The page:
Such metrics still run into problems: what about data centers that use measurements from the middle of winter instead of summer? One could argue that this is just manipulation of the system, but when should measurements be taken? Is a measurement taken at maximum cooling load better than one taken at minimum load? Perhaps measurements should be taken year round, with some form of average serving to remove the extremes. But the weather one year may differ greatly from that of another; furthermore, data centers in cooler geographies will have an inherent advantage over those in warmer geographies.
You can probably conceive of various ways to incorporate these various factors into a single number: maybe divide by the average temperature of the data center’s surroundings, take an average of regular readings of the metric over different times of year and different times of day (to try to balance the effect of workload), and so on. But the problem remains: excellence in one area can sway the number to indicate mediocre results overall. Attempting to use a single number to measure data center efficiency is just like trying to use IQ to rate intelligence: it may have some broad applicability, but it lacks accuracy.
No Easy Solution
The nice thing about PUE and similar metrics is their simplicity: when you’re dealing with a single number per data center, you can quickly make a comparison. Data center A is more efficient than data center B (at least according to the metric). This simplicity also provides a convenient marketing tool. A data center with a measured PUE of 1.10, for instance, can quickly and effectively shout that number in the media and garner attention. Imagine if, instead, the company had to provide and explain a table of values, a graph or two, and some other information to accurately describe the efficiency of its facility; the press would yawn and move on, because few readers would have the patience to assimilate all that information. A number is faster, cleaner and punchier.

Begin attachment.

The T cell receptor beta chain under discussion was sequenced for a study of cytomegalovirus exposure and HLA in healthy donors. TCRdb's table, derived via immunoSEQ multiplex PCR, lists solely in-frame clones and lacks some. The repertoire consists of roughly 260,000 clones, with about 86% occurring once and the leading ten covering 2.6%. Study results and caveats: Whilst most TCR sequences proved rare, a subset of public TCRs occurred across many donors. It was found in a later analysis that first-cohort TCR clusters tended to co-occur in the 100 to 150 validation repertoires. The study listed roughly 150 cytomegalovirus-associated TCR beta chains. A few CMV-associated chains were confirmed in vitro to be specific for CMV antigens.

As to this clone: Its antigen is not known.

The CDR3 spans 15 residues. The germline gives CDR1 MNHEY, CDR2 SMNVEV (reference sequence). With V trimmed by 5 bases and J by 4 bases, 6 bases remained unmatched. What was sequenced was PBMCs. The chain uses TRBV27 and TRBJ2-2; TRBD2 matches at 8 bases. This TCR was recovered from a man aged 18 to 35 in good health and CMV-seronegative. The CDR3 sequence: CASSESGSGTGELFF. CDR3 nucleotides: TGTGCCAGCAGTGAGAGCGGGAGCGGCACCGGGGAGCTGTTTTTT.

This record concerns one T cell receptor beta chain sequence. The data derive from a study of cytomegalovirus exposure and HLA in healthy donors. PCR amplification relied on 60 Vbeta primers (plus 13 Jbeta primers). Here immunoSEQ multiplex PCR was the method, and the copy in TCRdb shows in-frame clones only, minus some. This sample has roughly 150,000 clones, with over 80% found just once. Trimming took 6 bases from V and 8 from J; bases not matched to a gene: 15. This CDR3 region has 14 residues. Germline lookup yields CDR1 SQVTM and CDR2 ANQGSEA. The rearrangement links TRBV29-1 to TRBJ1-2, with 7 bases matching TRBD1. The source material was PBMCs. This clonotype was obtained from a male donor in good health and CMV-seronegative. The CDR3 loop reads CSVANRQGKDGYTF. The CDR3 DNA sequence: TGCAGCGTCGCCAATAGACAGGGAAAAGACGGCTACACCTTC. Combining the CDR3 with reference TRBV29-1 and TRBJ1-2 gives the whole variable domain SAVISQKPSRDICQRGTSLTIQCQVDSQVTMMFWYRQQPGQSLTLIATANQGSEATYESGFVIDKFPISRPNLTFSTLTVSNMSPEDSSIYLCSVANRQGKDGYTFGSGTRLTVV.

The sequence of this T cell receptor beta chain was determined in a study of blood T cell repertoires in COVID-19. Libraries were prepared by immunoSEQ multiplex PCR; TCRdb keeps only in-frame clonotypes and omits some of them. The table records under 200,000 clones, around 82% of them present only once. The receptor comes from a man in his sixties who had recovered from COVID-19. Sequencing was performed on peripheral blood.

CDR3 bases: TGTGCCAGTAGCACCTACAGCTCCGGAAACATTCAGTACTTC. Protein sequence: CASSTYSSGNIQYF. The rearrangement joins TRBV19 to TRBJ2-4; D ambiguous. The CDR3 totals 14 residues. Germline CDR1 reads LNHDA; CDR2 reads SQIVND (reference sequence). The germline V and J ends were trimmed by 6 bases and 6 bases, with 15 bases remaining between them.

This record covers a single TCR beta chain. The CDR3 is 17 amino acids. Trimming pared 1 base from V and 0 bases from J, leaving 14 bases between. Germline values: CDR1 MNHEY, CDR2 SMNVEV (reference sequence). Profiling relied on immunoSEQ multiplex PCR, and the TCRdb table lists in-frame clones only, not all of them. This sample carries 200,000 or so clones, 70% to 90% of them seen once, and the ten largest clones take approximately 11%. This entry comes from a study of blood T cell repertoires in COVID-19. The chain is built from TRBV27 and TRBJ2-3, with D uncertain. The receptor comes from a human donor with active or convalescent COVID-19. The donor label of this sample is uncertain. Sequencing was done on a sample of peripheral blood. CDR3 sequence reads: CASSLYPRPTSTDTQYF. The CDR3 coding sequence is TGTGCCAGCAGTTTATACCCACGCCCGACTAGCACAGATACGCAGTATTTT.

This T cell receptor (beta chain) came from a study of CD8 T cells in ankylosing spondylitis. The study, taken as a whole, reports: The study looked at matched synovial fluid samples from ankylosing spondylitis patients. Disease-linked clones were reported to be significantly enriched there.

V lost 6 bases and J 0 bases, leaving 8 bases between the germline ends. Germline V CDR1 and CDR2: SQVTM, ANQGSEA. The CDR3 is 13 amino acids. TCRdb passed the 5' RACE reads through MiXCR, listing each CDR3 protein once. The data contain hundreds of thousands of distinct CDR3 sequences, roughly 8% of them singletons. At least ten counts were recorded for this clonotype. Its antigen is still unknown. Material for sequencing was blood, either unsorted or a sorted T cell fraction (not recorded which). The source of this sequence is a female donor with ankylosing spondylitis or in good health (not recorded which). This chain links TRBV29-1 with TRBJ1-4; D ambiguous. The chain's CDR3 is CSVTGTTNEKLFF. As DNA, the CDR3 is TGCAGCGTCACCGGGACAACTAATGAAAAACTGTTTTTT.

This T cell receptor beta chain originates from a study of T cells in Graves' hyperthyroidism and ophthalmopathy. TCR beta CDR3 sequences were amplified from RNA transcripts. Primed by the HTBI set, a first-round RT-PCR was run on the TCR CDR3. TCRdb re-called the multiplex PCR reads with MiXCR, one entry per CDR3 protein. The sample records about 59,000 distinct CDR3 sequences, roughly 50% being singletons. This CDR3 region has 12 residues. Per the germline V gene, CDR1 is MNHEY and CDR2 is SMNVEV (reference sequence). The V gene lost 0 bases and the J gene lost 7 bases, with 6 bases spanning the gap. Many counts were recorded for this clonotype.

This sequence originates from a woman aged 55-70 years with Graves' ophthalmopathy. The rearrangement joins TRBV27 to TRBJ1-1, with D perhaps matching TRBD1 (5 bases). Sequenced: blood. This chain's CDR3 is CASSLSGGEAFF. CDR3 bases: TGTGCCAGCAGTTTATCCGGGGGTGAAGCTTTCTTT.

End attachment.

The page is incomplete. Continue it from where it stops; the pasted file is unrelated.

As a result, The Green Grid has undertaken efforts to refine PUE, and others have developed similar metrics that try to get around PUE’s problems, but they all fall prey to the difficulty of reducing a complex data center characteristic (energy efficiency) to a single number. Each alternative will thus have its problems and will be open to abuse by unscrupulous companies looking for a marketing edge. Debates over which is better will continue.
Although PUE has its downsides, its incumbency as the metric of choice (if for no other reason than it’s what “everyone” knows) means competitors are at a major disadvantage. Toppling PUE means gaining a following among data centers—particularly among those built by large companies that can afford the types of innovations that yield extraordinarily high efficiency ratings. If one metric emerges that minimizes the problems associated with using a single number (or, maybe, it can neatly present efficiency in two or three numbers), it might have a chance of gaining some traction against PUE. In the meantime, however, PUE—despite its difficulties—will remain the metric of choice. As such, it is still a useful tool, as long as those who use it or interpret measurements keep its shortcomings in mind.
Photo courtesy of simon.carr